It was my first time to Montreal, and the temperatures startled me a bit. Initially, I felt a bit ill prepared, but my suitcase of slowing maxi dresses and my trusted leather booties proved to be perfection, especially when garnished generously with various necklaces and large earrings. To battle with the setting sun at the outdoor music stages, I wore some of my favorite vintage sunglasses, a subdued cat-eye shape of blonde tortoise shell, snagged from a small outdoor market in east London. While enjoying tunes led by trumpeter Alexis Baro, I snapped an off-kilter portrait, adorned with some coral lipstick and some cascading turquoise beads, despite the waning oppressive heat. I love throwing on some simple pharmacy lipstick to add some flair, but sometimes, in practice, it becomes cumbersome, namely while trying to eat ice cream cones and sweating from cheap beer and the sun. The contrast between the sharp coral and the milky turquoise made the hassle mostly worthwhile. My black sleeveless maxi was plain and comfortable; the gold, turquoise, and coral accents sent it into a higher echelon of sleek.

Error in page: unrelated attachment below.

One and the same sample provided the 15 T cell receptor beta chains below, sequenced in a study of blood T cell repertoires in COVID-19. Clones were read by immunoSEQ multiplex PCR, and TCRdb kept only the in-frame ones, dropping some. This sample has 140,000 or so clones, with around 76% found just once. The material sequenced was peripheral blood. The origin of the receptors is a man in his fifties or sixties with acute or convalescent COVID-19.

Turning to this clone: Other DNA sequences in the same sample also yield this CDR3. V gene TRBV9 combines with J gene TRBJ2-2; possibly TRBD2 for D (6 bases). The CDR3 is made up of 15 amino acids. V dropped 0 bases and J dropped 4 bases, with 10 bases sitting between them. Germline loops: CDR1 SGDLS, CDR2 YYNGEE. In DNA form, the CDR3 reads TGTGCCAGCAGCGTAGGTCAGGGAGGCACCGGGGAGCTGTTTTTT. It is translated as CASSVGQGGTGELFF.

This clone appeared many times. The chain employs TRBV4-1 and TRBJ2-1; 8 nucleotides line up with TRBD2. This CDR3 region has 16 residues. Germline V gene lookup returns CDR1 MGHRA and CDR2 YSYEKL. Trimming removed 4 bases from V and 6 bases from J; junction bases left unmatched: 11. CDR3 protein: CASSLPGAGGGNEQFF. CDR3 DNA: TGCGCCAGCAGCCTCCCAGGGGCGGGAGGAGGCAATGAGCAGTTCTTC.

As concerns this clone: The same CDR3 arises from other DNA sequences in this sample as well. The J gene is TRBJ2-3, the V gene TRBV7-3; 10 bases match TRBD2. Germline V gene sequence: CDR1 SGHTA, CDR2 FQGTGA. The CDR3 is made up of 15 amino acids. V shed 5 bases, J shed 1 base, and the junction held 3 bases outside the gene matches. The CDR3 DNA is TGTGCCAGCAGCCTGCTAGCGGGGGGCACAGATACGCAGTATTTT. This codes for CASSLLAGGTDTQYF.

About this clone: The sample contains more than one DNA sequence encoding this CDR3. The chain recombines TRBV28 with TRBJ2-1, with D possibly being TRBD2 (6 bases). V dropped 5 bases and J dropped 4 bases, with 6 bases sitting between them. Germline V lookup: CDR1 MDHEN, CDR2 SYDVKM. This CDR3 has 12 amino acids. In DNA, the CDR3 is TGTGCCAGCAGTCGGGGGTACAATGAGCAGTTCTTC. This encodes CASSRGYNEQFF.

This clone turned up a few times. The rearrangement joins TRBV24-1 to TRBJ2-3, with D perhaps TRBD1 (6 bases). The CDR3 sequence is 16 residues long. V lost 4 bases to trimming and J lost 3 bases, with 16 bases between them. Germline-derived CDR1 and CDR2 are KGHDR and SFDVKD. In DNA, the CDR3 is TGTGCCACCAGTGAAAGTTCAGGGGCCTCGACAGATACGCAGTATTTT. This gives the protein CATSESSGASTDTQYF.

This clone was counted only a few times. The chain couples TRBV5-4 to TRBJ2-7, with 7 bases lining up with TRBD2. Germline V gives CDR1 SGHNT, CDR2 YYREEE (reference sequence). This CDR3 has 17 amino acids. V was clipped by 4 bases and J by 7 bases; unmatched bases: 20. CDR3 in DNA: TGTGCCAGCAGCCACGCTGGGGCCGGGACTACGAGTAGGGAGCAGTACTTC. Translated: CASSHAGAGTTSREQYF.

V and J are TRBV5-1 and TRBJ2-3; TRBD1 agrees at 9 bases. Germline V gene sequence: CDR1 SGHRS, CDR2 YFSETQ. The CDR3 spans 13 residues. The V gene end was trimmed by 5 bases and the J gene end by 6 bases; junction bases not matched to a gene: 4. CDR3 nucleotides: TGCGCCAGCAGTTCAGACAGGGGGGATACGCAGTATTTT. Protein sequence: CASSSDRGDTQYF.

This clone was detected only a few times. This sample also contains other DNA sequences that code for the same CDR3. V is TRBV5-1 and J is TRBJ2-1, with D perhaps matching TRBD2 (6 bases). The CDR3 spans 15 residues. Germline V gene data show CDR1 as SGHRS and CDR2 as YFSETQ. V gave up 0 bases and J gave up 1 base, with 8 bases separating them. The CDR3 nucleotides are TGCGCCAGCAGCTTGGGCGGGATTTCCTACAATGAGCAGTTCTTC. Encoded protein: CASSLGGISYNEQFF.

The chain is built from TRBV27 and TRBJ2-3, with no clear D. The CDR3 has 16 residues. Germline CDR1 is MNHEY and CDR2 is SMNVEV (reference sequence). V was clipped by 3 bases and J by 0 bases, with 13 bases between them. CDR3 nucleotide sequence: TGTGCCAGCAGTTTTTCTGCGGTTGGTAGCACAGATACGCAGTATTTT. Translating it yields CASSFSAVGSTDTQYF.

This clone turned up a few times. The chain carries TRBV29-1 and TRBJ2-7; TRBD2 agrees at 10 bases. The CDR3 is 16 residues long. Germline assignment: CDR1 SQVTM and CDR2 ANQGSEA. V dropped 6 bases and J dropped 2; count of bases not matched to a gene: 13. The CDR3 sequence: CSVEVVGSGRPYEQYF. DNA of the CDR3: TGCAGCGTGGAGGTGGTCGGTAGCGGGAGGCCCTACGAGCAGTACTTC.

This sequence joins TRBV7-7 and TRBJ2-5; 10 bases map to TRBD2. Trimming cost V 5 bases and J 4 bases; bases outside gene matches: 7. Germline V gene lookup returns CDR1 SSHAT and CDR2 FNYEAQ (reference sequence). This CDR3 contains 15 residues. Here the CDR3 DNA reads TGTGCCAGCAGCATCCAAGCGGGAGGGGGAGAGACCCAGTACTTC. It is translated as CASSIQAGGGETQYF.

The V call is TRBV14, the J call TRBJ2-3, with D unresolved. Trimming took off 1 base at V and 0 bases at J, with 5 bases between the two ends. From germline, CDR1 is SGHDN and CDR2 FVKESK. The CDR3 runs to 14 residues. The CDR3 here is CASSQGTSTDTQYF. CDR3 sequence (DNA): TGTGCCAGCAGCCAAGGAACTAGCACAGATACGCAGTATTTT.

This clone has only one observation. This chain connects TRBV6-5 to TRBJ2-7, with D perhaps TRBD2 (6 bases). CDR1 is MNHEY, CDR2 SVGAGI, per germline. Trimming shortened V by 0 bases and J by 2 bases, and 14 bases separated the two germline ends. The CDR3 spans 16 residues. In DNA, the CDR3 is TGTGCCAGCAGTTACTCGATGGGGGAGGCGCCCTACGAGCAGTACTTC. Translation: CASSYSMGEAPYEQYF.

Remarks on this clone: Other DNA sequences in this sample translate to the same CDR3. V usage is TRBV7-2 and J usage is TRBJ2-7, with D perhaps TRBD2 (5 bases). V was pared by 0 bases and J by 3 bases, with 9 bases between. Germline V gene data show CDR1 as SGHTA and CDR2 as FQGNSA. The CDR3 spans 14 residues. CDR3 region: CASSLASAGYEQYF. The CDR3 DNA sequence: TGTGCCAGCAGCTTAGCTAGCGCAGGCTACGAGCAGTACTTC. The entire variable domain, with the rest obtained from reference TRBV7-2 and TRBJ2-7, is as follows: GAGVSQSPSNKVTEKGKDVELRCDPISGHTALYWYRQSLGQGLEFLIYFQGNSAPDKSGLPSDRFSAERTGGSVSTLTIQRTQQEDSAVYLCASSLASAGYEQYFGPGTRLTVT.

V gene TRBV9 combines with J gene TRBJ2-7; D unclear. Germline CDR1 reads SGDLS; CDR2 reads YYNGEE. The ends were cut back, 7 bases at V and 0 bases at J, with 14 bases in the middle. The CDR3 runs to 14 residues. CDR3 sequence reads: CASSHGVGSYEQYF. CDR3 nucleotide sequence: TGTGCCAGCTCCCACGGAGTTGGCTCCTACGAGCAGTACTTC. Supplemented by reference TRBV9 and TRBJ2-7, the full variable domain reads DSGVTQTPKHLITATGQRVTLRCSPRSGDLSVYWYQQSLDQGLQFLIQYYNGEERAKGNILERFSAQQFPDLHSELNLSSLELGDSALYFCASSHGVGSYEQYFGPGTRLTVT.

I hope to return to this so close, but just far away enough city soon; next time, provided I am not in a group of Anglophiles, I can dust off my French.
Monday, June 23, 2014
When I was young and first began wearing jewelry, I refused to don any gold metal; in my ignorance and general myopia, I associated gold with old, mature women, namely my mother, grandmother, and various great-aunts, and insisted on silver. My first pieces of jewelry that I wore fervently and religiously were a silver spoon ring, gifted to me by my mother, a relic from her own childhood in Cincinnati, and a long dream catcher necklace. The dream catcher, a cheap replica of Native American aesthetics that was popular in that moment, broke, likely while romping around and climbing like a monkey on my wooden playground. My spoon ring, which fascinated me, with its intricacies and its age, its history, its lineage, its relation to my mother as a little girl, someone foreign and amazing to me, thankfully garnered more respect and care. I was vigilant about its safety. It was the only item in my wardrobe, clothing or accessory, that really carried meaning and that I protected. Despite my reckless and boisterous tomboy proclivities, my various misadventures, I never lost it. I continue to wear it today; it is on my left-hand ring finger now, as I type.